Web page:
Many people cannot get their wisdom teeth removed until they are 17 or 18 because that is when the tooth has fully formed and ready for extraction. It is highly recommended to remove these teeth before they erupt, and an excellent time to do it is during summer vacation when the patient is still a teenager. Parents should not delay this procedure because serious complications can arise if the teeth emerge.
Damage to Jaw
When forming in the jawbone, the wisdom tooth exists inside a sac. When it becomes impacted, this sac fills up with fluid, resulting in a cyst. Over time, this cyst can develop an infection, and eventually, it will weaken the jaw and damage neighboring teeth. It can also result in a non-cancerous tumor. In extreme circumstances, part of the jaw will need to be removed along with the cyst.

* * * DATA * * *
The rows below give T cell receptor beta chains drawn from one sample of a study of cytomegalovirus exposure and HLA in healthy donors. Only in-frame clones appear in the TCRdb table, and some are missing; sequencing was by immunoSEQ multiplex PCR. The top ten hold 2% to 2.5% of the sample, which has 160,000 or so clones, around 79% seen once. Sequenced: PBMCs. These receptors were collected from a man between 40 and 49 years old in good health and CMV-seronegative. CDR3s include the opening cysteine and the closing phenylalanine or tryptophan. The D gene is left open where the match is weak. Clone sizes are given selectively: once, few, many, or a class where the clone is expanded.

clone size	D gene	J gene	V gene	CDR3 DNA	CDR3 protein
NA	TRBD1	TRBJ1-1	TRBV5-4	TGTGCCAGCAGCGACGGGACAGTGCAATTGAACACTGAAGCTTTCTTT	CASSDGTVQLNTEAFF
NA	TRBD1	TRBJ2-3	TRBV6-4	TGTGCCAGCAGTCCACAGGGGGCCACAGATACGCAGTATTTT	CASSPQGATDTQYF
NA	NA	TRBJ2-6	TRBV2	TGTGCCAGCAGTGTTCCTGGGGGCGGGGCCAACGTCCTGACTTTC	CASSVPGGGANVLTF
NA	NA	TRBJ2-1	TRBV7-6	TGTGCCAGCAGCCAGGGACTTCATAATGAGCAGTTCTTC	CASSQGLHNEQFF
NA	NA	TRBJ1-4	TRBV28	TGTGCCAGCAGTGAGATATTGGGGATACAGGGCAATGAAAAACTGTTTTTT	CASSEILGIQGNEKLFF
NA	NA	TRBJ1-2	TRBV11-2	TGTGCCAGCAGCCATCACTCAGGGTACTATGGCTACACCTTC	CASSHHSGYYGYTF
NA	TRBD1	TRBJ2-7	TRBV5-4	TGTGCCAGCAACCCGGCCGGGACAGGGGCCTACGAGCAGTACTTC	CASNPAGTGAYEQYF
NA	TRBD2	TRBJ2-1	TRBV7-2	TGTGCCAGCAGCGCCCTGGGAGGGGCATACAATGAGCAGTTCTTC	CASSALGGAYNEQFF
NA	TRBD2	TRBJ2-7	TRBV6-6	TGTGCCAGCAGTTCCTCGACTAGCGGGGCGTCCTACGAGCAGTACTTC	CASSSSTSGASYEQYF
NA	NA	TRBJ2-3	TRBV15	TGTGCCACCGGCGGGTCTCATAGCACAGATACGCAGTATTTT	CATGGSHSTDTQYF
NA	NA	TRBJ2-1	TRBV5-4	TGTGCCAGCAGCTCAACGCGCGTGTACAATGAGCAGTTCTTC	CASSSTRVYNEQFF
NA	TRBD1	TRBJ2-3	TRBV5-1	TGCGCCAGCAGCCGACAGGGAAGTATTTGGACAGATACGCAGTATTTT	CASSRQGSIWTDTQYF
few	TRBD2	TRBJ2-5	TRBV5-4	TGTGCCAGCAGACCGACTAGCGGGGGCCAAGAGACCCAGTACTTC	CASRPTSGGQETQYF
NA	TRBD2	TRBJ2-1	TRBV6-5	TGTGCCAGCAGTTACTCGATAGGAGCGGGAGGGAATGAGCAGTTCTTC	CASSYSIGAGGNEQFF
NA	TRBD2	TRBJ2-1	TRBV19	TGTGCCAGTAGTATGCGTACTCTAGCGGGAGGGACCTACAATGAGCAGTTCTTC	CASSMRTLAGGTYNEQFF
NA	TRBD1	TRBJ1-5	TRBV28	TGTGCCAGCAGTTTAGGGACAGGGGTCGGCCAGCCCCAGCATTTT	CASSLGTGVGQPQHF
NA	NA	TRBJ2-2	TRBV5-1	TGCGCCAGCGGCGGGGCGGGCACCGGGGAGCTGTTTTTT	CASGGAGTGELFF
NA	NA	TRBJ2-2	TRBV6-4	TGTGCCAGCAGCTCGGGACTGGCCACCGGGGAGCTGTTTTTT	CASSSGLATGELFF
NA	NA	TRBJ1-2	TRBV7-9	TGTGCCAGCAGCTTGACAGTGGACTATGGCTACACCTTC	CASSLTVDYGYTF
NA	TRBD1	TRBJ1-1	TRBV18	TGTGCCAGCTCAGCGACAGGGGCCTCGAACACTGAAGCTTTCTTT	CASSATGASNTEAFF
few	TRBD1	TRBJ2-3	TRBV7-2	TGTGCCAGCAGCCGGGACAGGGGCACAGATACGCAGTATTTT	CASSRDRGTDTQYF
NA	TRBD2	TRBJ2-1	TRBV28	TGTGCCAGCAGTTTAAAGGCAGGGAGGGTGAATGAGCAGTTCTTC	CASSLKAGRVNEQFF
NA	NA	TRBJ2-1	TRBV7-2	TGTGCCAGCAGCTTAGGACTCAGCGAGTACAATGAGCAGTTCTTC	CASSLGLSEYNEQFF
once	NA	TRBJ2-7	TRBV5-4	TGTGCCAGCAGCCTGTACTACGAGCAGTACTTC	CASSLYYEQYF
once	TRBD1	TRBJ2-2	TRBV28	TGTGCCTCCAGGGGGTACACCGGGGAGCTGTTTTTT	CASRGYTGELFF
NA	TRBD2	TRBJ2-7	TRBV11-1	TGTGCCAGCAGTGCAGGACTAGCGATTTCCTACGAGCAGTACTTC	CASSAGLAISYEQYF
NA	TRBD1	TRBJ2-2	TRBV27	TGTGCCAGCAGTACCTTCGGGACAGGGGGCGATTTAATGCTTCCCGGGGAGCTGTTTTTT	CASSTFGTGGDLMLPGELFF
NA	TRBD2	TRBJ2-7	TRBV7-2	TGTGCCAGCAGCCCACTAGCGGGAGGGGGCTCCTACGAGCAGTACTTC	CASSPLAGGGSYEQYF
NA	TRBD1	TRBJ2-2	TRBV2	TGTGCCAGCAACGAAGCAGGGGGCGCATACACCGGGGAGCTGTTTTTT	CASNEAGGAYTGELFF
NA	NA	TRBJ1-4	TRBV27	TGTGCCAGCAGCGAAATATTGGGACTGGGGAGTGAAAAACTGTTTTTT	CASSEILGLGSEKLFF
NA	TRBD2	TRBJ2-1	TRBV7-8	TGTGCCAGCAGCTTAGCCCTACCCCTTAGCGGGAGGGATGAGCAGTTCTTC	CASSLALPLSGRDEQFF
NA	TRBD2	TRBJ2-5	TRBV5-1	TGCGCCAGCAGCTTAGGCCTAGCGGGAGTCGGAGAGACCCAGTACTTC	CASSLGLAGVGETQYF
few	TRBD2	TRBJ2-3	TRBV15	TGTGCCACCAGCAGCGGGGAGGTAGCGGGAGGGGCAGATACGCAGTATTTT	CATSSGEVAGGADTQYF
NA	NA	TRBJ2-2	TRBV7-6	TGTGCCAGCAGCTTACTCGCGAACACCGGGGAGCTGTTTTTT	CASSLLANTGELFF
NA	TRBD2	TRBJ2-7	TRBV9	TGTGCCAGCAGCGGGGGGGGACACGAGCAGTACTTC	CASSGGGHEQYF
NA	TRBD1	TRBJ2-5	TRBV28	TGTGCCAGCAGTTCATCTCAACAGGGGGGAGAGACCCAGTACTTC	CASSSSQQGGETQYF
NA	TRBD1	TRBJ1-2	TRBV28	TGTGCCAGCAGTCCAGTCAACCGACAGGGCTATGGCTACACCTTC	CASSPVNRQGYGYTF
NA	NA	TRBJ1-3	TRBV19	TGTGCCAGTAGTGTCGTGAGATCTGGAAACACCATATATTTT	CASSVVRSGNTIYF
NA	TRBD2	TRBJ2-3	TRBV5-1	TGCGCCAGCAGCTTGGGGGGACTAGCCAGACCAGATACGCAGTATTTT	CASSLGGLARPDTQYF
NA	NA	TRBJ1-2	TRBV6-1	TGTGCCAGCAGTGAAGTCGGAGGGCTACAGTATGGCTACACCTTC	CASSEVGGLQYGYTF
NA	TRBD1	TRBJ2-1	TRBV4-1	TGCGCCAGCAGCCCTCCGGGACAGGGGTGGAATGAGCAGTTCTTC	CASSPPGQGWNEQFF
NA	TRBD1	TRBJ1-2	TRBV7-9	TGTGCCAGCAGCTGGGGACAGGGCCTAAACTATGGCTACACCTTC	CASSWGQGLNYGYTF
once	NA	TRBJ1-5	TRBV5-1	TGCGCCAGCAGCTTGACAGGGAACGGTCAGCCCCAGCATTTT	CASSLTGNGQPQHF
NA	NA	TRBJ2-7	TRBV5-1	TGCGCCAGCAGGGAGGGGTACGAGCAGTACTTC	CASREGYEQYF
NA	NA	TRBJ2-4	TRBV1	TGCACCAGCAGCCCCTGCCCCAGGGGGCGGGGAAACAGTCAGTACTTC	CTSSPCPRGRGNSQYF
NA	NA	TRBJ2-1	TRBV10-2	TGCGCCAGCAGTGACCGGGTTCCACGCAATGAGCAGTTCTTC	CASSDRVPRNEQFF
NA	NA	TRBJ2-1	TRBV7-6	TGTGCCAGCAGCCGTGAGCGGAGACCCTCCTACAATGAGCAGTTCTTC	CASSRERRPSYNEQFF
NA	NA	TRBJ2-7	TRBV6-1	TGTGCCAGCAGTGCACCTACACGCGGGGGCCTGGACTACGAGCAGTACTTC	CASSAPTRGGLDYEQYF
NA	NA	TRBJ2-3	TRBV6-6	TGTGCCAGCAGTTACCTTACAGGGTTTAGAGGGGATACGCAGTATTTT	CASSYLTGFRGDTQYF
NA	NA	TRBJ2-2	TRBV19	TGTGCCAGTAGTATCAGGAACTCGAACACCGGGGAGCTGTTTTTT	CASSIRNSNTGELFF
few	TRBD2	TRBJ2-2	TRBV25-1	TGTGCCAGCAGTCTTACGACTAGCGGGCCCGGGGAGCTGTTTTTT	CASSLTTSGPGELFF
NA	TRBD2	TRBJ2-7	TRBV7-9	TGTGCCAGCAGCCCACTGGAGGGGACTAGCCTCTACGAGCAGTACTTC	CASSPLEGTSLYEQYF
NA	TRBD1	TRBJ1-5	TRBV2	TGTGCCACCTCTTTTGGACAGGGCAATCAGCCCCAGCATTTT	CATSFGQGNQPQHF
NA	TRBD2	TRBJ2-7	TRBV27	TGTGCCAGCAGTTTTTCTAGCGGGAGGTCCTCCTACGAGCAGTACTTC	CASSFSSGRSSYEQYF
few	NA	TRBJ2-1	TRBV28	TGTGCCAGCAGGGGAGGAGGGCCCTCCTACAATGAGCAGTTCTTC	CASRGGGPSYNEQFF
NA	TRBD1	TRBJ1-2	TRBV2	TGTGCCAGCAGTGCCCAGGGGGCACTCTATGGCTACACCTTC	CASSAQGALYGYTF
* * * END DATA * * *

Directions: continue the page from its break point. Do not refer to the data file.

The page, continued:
Increased Risk of Gum Disease
Bacteria is highly likely to accumulate around the wisdom teeth and gum tissue in the back of the mouth because it is more difficult to brush and floss around that area. Problems cleaning also means it is more likely these teeth will develop cavities. The rate at which gum disease is prevalent in young adults who retained these teeth is much higher compared to young adults who had these teeth removed.
Shifting of Existing Teeth
To accommodate extra teeth, it is highly likely a person’s existing teeth will move out of their normal positions. This will result in an abnormal bite. All the work accomplished by orthodontics will be completely undone, and even if patients get the teeth removed at this point, there is a good possibility they will require extra orthodontics to improve the bite.
Summer Is Often the Best Time to Remove Wisdom Teeth
It may take a few days for your teenager to recover from the procedure, and that is why you should schedule this procedure with Dr. Stephen Strout during the summer months. Schedule a visit with our periodontist, so your child can learn more about the procedure beforehand to feel more comfortable with the extraction.